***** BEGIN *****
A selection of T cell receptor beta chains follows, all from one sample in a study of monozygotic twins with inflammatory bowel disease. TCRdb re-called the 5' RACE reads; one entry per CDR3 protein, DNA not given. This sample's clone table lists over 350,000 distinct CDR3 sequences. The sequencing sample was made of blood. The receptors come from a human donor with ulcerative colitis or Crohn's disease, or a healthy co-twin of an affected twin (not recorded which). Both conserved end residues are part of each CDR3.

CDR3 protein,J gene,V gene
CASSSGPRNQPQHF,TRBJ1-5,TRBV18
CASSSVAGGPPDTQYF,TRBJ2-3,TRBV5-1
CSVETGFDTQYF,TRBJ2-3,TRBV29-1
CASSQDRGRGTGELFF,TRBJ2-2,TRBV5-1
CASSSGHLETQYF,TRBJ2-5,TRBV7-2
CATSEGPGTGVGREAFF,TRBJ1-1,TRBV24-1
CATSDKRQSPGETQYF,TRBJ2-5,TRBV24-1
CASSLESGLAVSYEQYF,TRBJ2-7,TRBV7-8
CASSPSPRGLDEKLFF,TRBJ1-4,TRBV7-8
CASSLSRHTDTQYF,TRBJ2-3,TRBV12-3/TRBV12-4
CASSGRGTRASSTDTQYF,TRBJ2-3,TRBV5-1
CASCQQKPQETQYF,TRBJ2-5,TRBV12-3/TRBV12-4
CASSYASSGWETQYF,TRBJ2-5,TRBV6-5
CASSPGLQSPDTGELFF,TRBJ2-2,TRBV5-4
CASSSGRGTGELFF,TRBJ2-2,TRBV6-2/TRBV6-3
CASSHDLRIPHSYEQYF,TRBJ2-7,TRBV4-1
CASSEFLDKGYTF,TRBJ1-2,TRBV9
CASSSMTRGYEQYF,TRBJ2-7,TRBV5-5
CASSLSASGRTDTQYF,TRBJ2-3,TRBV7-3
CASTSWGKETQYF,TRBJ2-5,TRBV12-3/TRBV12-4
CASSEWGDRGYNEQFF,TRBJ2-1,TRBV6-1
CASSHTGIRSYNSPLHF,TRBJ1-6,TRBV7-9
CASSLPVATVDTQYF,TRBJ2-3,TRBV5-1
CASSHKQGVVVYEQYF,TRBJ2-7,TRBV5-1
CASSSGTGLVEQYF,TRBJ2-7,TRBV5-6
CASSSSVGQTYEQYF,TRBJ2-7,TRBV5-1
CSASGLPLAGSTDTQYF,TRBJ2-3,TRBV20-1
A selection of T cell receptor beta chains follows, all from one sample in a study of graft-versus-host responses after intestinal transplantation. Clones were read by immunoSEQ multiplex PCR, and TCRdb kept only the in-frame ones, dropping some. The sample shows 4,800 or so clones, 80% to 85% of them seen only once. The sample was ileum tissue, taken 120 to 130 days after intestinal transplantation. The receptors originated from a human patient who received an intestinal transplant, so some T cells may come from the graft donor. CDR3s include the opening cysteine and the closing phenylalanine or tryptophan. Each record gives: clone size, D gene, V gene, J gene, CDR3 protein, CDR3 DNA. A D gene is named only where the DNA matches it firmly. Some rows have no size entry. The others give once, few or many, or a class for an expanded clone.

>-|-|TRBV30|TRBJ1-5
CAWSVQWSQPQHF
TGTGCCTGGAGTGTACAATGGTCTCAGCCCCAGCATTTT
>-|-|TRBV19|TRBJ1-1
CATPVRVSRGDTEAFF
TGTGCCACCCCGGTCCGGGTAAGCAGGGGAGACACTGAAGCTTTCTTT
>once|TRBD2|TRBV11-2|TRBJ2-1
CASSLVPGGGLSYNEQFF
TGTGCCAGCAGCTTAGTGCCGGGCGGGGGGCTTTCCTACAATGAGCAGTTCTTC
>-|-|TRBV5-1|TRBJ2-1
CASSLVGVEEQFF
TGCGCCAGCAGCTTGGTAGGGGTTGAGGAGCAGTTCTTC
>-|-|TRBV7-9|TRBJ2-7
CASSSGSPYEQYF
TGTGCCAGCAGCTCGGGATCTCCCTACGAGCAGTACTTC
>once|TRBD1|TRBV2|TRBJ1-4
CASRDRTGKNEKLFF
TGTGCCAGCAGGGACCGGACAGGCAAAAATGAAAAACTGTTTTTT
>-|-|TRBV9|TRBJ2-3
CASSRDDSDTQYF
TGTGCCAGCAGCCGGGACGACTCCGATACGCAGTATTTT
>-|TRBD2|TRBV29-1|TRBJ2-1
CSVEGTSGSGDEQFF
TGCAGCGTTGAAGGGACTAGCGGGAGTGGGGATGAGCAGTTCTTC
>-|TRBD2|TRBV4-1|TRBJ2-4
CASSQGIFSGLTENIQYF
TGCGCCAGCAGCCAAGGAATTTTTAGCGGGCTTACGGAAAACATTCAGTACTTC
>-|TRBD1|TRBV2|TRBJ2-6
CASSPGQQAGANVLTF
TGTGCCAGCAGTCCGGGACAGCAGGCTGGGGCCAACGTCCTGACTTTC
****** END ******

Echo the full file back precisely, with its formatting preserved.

A selection of T cell receptor beta chains follows, all from one sample in a study of monozygotic twins with inflammatory bowel disease. TCRdb re-called the 5' RACE reads; one entry per CDR3 protein, DNA not given. This sample's clone table lists over 350,000 distinct CDR3 sequences. The sequencing sample was made of blood. The receptors come from a human donor with ulcerative colitis or Crohn's disease, or a healthy co-twin of an affected twin (not recorded which). Both conserved end residues are part of each CDR3.

CDR3 protein,J gene,V gene
CASSSGPRNQPQHF,TRBJ1-5,TRBV18
CASSSVAGGPPDTQYF,TRBJ2-3,TRBV5-1
CSVETGFDTQYF,TRBJ2-3,TRBV29-1
CASSQDRGRGTGELFF,TRBJ2-2,TRBV5-1
CASSSGHLETQYF,TRBJ2-5,TRBV7-2
CATSEGPGTGVGREAFF,TRBJ1-1,TRBV24-1
CATSDKRQSPGETQYF,TRBJ2-5,TRBV24-1
CASSLESGLAVSYEQYF,TRBJ2-7,TRBV7-8
CASSPSPRGLDEKLFF,TRBJ1-4,TRBV7-8
CASSLSRHTDTQYF,TRBJ2-3,TRBV12-3/TRBV12-4
CASSGRGTRASSTDTQYF,TRBJ2-3,TRBV5-1
CASCQQKPQETQYF,TRBJ2-5,TRBV12-3/TRBV12-4
CASSYASSGWETQYF,TRBJ2-5,TRBV6-5
CASSPGLQSPDTGELFF,TRBJ2-2,TRBV5-4
CASSSGRGTGELFF,TRBJ2-2,TRBV6-2/TRBV6-3
CASSHDLRIPHSYEQYF,TRBJ2-7,TRBV4-1
CASSEFLDKGYTF,TRBJ1-2,TRBV9
CASSSMTRGYEQYF,TRBJ2-7,TRBV5-5
CASSLSASGRTDTQYF,TRBJ2-3,TRBV7-3
CASTSWGKETQYF,TRBJ2-5,TRBV12-3/TRBV12-4
CASSEWGDRGYNEQFF,TRBJ2-1,TRBV6-1
CASSHTGIRSYNSPLHF,TRBJ1-6,TRBV7-9
CASSLPVATVDTQYF,TRBJ2-3,TRBV5-1
CASSHKQGVVVYEQYF,TRBJ2-7,TRBV5-1
CASSSGTGLVEQYF,TRBJ2-7,TRBV5-6
CASSSSVGQTYEQYF,TRBJ2-7,TRBV5-1
CSASGLPLAGSTDTQYF,TRBJ2-3,TRBV20-1
A selection of T cell receptor beta chains follows, all from one sample in a study of graft-versus-host responses after intestinal transplantation. Clones were read by immunoSEQ multiplex PCR, and TCRdb kept only the in-frame ones, dropping some. The sample shows 4,800 or so clones, 80% to 85% of them seen only once. The sample was ileum tissue, taken 120 to 130 days after intestinal transplantation. The receptors originated from a human patient who received an intestinal transplant, so some T cells may come from the graft donor. CDR3s include the opening cysteine and the closing phenylalanine or tryptophan. Each record gives: clone size, D gene, V gene, J gene, CDR3 protein, CDR3 DNA. A D gene is named only where the DNA matches it firmly. Some rows have no size entry. The others give once, few or many, or a class for an expanded clone.

>-|-|TRBV30|TRBJ1-5
CAWSVQWSQPQHF
TGTGCCTGGAGTGTACAATGGTCTCAGCCCCAGCATTTT
>-|-|TRBV19|TRBJ1-1
CATPVRVSRGDTEAFF
TGTGCCACCCCGGTCCGGGTAAGCAGGGGAGACACTGAAGCTTTCTTT
>once|TRBD2|TRBV11-2|TRBJ2-1
CASSLVPGGGLSYNEQFF
TGTGCCAGCAGCTTAGTGCCGGGCGGGGGGCTTTCCTACAATGAGCAGTTCTTC
>-|-|TRBV5-1|TRBJ2-1
CASSLVGVEEQFF
TGCGCCAGCAGCTTGGTAGGGGTTGAGGAGCAGTTCTTC
>-|-|TRBV7-9|TRBJ2-7
CASSSGSPYEQYF
TGTGCCAGCAGCTCGGGATCTCCCTACGAGCAGTACTTC
>once|TRBD1|TRBV2|TRBJ1-4
CASRDRTGKNEKLFF
TGTGCCAGCAGGGACCGGACAGGCAAAAATGAAAAACTGTTTTTT
>-|-|TRBV9|TRBJ2-3
CASSRDDSDTQYF
TGTGCCAGCAGCCGGGACGACTCCGATACGCAGTATTTT
>-|TRBD2|TRBV29-1|TRBJ2-1
CSVEGTSGSGDEQFF
TGCAGCGTTGAAGGGACTAGCGGGAGTGGGGATGAGCAGTTCTTC
>-|TRBD2|TRBV4-1|TRBJ2-4
CASSQGIFSGLTENIQYF
TGCGCCAGCAGCCAAGGAATTTTTAGCGGGCTTACGGAAAACATTCAGTACTTC
>-|TRBD1|TRBV2|TRBJ2-6
CASSPGQQAGANVLTF
TGTGCCAGCAGTCCGGGACAGCAGGCTGGGGCCAACGTCCTGACTTTC